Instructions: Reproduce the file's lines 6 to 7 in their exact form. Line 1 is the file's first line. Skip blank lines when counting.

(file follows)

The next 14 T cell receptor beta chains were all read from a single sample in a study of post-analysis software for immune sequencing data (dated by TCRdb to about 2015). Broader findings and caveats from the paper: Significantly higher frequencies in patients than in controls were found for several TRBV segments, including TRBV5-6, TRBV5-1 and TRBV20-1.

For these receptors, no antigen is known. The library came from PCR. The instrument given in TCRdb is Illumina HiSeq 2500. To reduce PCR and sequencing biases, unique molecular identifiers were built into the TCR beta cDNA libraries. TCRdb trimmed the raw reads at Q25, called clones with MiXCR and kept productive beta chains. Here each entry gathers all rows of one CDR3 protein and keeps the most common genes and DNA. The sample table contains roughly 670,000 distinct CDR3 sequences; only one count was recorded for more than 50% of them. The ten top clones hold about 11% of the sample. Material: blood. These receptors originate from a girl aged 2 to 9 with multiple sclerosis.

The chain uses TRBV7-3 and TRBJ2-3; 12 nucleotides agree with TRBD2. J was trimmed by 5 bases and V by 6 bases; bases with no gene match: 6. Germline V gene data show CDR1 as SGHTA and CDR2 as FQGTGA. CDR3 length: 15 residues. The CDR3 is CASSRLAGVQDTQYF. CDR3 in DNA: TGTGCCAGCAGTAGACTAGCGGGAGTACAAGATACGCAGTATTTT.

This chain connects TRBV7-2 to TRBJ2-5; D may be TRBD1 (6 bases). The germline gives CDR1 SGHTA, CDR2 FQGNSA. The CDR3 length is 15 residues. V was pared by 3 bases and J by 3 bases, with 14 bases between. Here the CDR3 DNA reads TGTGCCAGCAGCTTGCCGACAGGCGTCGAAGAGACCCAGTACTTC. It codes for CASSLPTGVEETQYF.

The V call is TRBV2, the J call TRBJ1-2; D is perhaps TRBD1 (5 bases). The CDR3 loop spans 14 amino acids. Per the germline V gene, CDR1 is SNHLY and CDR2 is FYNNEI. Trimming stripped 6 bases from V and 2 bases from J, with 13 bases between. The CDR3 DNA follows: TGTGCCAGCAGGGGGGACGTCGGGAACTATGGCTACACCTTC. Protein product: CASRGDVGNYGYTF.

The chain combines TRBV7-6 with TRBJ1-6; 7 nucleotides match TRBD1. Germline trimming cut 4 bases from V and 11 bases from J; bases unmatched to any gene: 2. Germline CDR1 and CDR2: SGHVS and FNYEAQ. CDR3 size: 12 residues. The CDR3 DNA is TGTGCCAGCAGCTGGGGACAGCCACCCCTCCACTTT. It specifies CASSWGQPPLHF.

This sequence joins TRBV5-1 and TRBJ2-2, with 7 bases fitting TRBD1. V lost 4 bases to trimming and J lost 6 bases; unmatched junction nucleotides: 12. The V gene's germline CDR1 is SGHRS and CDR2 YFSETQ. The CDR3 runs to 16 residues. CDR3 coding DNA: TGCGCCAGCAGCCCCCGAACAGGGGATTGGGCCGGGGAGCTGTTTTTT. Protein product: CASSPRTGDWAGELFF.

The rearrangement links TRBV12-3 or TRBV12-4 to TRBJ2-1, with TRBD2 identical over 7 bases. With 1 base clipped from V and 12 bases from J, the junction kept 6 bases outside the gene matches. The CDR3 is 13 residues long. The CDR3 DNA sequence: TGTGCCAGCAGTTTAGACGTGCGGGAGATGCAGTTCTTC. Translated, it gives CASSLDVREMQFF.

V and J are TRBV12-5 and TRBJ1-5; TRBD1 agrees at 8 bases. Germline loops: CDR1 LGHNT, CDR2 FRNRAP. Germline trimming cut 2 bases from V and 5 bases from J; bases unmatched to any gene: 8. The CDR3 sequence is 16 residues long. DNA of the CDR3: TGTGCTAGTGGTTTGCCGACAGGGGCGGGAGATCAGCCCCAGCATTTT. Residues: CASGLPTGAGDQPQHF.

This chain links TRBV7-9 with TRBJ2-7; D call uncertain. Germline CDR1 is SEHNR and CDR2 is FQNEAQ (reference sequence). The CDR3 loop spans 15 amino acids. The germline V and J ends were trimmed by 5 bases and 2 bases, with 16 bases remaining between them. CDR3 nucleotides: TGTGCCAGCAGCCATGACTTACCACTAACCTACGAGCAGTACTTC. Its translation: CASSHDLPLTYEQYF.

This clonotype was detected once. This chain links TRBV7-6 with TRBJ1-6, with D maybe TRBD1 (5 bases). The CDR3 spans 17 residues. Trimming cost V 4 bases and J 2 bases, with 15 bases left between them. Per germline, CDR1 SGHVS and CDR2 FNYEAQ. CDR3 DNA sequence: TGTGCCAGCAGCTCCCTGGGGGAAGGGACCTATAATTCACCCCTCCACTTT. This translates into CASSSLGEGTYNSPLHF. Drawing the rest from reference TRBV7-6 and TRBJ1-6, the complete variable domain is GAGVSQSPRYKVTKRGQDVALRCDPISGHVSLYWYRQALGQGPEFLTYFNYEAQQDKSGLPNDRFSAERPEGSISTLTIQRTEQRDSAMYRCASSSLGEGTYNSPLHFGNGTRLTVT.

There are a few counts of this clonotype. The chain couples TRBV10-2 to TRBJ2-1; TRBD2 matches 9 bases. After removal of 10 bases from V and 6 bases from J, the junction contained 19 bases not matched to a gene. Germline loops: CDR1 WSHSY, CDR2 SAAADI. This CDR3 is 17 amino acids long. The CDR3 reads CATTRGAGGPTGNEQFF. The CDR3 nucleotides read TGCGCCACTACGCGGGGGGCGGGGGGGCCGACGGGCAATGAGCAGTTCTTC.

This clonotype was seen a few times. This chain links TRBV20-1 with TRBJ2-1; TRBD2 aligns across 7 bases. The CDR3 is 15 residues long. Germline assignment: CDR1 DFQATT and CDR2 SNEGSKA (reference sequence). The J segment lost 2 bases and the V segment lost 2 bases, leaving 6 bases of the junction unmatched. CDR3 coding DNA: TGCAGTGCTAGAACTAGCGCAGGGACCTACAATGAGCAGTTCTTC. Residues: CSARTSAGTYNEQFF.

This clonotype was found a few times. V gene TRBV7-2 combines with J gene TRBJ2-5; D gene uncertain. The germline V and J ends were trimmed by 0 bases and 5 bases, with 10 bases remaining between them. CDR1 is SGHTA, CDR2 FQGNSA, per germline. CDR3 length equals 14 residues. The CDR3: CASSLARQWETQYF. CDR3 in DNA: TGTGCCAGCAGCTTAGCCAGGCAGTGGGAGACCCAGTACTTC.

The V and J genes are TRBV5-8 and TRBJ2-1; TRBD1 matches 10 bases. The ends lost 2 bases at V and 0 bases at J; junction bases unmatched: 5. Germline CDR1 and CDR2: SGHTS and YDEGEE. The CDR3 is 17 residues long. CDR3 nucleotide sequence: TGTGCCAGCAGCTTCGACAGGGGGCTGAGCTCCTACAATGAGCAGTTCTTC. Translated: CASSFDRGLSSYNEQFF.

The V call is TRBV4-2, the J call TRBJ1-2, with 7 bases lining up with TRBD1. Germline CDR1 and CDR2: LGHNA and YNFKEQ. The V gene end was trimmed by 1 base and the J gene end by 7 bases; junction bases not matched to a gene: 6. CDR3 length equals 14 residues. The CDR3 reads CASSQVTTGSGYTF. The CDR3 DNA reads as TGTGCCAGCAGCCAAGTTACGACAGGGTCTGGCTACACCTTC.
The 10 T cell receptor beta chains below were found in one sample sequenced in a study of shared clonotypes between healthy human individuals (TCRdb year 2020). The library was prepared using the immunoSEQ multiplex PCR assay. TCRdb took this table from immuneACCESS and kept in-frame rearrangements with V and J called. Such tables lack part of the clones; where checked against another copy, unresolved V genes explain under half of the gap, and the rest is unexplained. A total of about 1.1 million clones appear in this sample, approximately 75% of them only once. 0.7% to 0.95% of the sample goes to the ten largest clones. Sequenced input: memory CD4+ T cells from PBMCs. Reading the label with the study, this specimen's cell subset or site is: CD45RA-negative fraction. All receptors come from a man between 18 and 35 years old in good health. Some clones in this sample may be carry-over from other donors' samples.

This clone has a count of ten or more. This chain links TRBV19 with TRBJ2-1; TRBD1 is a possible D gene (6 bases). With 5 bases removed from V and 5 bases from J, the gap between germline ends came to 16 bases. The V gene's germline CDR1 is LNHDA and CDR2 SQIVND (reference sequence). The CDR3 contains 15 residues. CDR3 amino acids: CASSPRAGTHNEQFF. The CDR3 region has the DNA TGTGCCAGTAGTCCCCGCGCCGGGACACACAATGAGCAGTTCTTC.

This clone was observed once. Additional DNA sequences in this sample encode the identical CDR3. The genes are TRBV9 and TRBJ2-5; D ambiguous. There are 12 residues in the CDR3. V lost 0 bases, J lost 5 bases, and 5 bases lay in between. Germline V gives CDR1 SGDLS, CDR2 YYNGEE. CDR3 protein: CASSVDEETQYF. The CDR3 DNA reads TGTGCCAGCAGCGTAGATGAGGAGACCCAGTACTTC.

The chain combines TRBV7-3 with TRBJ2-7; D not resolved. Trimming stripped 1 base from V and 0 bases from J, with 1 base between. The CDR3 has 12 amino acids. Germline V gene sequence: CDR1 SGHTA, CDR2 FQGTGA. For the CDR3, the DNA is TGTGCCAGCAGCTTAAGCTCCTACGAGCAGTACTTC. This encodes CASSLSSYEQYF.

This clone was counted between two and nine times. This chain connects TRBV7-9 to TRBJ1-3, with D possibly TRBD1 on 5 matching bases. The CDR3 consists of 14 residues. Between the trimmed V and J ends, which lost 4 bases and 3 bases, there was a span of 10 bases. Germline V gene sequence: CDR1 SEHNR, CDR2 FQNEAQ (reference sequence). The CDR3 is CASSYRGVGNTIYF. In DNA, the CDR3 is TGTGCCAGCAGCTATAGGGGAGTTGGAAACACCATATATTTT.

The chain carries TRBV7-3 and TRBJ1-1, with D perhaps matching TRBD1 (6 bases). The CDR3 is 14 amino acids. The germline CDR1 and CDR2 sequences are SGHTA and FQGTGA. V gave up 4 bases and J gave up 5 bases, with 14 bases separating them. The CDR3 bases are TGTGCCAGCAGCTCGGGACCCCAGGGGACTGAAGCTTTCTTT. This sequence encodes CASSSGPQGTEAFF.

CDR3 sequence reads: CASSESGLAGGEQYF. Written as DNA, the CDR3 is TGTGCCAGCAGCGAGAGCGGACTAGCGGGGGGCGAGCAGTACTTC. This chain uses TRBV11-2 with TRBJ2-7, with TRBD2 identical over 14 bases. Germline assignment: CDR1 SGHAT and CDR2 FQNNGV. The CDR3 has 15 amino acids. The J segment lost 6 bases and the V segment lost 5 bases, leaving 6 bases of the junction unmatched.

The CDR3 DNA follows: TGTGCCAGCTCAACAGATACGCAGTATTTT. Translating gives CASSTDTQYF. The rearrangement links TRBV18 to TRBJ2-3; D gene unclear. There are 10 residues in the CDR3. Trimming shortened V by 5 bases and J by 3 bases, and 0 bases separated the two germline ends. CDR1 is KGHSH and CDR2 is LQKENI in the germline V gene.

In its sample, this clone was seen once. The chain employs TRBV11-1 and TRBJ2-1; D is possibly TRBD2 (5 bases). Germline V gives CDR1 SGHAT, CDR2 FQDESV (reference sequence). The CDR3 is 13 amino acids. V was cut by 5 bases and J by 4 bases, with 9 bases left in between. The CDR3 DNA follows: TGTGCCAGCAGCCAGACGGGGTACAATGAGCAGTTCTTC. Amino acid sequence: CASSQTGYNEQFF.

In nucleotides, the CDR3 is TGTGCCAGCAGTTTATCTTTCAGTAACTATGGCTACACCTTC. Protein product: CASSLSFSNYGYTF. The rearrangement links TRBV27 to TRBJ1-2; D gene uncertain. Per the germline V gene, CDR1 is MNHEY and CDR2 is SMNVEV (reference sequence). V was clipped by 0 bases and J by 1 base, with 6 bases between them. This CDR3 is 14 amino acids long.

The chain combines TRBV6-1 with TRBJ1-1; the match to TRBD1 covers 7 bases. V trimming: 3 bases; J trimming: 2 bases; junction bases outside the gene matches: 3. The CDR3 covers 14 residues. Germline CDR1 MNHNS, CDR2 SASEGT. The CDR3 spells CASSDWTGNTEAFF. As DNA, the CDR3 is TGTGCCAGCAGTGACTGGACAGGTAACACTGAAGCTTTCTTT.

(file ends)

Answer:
The chain combines TRBV7-6 with TRBJ1-6; 7 nucleotides match TRBD1. Germline trimming cut 4 bases from V and 11 bases from J; bases unmatched to any gene: 2. Germline CDR1 and CDR2: SGHVS and FNYEAQ. CDR3 size: 12 residues. The CDR3 DNA is TGTGCCAGCAGCTGGGGACAGCCACCCCTCCACTTT. It specifies CASSWGQPPLHF.

This sequence joins TRBV5-1 and TRBJ2-2, with 7 bases fitting TRBD1. V lost 4 bases to trimming and J lost 6 bases; unmatched junction nucleotides: 12. The V gene's germline CDR1 is SGHRS and CDR2 YFSETQ. The CDR3 runs to 16 residues. CDR3 coding DNA: TGCGCCAGCAGCCCCCGAACAGGGGATTGGGCCGGGGAGCTGTTTTTT. Protein product: CASSPRTGDWAGELFF.